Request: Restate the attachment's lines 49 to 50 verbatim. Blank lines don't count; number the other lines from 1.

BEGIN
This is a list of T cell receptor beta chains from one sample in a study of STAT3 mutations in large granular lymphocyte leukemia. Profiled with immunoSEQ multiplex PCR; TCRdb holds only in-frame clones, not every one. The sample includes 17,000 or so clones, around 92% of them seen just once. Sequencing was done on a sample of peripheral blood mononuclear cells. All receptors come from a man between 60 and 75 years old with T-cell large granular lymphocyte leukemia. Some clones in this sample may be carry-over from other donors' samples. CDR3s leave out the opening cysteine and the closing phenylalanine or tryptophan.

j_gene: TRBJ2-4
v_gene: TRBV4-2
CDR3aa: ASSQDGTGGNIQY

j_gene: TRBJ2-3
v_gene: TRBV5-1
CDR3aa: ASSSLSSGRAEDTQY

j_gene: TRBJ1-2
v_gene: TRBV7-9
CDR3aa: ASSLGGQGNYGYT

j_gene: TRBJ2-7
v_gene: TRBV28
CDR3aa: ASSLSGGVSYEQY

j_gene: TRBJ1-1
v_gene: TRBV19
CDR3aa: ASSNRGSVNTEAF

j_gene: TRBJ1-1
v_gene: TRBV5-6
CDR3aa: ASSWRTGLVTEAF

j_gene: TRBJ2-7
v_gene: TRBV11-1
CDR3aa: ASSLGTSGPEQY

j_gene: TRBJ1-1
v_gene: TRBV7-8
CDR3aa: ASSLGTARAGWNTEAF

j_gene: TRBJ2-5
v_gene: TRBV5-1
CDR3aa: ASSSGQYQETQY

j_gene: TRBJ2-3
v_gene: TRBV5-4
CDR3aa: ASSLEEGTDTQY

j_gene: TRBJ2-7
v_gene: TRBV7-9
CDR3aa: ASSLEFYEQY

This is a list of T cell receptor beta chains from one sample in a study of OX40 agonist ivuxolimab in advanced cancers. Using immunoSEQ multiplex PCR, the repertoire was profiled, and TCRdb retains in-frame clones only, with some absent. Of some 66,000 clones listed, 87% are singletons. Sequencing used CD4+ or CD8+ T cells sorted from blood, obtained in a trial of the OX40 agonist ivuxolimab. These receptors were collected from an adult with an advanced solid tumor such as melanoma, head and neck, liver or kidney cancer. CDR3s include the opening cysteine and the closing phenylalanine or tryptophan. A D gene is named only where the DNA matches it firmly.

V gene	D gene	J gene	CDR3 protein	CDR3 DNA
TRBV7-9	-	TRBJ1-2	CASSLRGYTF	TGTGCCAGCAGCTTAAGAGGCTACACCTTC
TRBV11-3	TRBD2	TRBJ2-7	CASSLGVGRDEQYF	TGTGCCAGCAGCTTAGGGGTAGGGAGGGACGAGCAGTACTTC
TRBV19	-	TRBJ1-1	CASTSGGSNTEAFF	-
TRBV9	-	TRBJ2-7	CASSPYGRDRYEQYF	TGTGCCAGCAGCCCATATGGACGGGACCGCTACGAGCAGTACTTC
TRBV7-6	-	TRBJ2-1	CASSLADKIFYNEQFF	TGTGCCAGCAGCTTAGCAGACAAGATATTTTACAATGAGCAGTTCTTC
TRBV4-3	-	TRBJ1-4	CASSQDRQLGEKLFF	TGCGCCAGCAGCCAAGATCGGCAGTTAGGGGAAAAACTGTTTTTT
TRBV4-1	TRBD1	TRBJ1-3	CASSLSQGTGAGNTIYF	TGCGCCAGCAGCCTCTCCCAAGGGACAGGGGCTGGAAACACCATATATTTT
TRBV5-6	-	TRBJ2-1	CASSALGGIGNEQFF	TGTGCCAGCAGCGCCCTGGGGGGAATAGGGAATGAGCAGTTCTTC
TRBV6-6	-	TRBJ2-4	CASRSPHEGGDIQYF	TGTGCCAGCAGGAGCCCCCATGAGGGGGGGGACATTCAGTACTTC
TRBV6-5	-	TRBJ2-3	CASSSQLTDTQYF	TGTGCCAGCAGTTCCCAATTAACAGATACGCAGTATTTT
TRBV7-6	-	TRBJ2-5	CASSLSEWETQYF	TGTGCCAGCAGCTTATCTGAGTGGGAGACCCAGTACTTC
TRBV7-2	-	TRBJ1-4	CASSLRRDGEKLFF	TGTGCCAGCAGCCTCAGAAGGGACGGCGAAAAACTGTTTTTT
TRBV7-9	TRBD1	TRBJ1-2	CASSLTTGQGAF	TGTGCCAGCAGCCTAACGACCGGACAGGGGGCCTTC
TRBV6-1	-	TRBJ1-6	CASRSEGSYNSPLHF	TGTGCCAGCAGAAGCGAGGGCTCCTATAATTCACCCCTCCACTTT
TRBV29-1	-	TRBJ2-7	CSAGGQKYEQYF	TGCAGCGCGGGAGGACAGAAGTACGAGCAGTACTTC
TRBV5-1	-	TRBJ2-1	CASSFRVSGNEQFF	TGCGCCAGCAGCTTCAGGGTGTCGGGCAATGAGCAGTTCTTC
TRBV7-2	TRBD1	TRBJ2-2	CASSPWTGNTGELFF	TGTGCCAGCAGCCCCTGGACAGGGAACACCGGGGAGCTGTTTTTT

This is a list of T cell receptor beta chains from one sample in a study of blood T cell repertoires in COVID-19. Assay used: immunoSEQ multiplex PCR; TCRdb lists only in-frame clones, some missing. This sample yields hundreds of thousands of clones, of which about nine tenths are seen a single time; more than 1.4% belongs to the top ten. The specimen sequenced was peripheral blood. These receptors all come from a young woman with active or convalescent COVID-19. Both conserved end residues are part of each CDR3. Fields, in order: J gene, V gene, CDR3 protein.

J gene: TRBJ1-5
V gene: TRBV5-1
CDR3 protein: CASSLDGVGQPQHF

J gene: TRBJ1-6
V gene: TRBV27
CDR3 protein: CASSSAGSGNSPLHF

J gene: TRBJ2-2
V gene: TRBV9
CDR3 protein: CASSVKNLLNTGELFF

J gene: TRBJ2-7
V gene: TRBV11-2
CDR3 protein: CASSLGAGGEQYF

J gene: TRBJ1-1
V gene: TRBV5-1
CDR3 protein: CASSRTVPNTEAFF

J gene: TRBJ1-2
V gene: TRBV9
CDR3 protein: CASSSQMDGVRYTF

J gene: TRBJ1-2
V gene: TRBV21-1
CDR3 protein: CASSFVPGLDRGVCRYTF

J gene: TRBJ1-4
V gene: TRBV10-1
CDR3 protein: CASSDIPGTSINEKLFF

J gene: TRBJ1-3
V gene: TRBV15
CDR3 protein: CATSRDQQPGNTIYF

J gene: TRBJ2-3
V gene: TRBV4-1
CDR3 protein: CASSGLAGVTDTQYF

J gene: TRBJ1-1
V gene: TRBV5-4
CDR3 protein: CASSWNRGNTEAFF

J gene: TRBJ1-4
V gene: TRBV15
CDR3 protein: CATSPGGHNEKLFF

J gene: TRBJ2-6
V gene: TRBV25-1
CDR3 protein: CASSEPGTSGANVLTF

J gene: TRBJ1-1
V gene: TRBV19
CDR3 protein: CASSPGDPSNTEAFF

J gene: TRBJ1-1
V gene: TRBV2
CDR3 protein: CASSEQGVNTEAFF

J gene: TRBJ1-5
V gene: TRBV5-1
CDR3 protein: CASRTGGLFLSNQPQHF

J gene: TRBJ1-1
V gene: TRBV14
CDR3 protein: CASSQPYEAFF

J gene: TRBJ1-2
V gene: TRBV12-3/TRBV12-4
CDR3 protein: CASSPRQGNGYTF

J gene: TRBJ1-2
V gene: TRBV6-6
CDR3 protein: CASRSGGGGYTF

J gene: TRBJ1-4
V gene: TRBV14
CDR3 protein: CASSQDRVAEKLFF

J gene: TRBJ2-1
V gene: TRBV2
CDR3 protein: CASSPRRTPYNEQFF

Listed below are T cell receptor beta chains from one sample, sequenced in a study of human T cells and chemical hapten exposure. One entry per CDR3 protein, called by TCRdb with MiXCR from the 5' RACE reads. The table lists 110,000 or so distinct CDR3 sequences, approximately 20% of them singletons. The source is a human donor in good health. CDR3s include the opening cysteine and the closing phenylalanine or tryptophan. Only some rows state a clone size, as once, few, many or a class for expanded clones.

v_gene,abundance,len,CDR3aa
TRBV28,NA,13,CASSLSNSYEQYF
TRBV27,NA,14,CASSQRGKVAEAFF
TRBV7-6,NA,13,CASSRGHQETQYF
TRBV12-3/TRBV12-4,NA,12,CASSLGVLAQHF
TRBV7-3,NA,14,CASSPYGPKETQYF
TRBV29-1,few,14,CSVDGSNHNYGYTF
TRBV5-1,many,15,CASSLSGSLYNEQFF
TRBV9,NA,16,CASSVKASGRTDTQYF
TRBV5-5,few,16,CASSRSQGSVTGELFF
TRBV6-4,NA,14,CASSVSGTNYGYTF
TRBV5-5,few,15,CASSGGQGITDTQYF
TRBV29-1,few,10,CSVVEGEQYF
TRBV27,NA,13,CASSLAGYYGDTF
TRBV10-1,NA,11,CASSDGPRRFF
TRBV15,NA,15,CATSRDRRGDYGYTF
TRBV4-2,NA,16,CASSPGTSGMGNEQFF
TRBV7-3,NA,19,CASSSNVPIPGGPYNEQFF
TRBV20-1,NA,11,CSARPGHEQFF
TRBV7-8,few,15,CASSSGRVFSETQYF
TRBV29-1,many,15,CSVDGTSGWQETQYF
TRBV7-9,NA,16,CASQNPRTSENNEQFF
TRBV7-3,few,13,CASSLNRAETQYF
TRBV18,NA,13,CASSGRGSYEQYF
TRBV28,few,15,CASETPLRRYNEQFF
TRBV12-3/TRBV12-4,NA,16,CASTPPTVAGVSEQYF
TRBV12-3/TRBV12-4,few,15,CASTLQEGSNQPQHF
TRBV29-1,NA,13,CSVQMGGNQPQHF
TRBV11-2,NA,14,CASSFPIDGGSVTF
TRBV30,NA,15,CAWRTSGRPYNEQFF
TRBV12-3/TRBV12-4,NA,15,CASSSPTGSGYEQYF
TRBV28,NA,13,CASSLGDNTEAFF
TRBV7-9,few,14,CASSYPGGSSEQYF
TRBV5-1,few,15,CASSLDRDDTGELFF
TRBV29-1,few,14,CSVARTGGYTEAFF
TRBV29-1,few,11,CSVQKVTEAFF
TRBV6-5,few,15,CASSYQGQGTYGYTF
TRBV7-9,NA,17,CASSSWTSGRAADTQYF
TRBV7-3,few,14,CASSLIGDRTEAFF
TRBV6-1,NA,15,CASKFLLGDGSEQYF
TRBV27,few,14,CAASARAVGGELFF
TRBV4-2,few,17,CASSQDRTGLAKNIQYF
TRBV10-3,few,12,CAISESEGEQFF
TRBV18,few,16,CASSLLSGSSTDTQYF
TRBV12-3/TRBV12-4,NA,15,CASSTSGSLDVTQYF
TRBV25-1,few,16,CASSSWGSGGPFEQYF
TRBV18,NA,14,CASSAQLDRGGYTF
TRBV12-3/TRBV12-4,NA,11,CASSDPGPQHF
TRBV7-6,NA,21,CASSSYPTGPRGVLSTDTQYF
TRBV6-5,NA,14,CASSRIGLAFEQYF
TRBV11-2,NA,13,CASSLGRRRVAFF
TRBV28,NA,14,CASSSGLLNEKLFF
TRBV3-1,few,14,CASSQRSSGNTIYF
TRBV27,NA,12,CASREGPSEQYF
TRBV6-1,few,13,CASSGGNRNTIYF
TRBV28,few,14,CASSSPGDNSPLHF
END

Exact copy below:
TRBV7-9	TRBD1	TRBJ1-2	CASSLTTGQGAF	TGTGCCAGCAGCCTAACGACCGGACAGGGGGCCTTC
TRBV6-1	-	TRBJ1-6	CASRSEGSYNSPLHF	TGTGCCAGCAGAAGCGAGGGCTCCTATAATTCACCCCTCCACTTT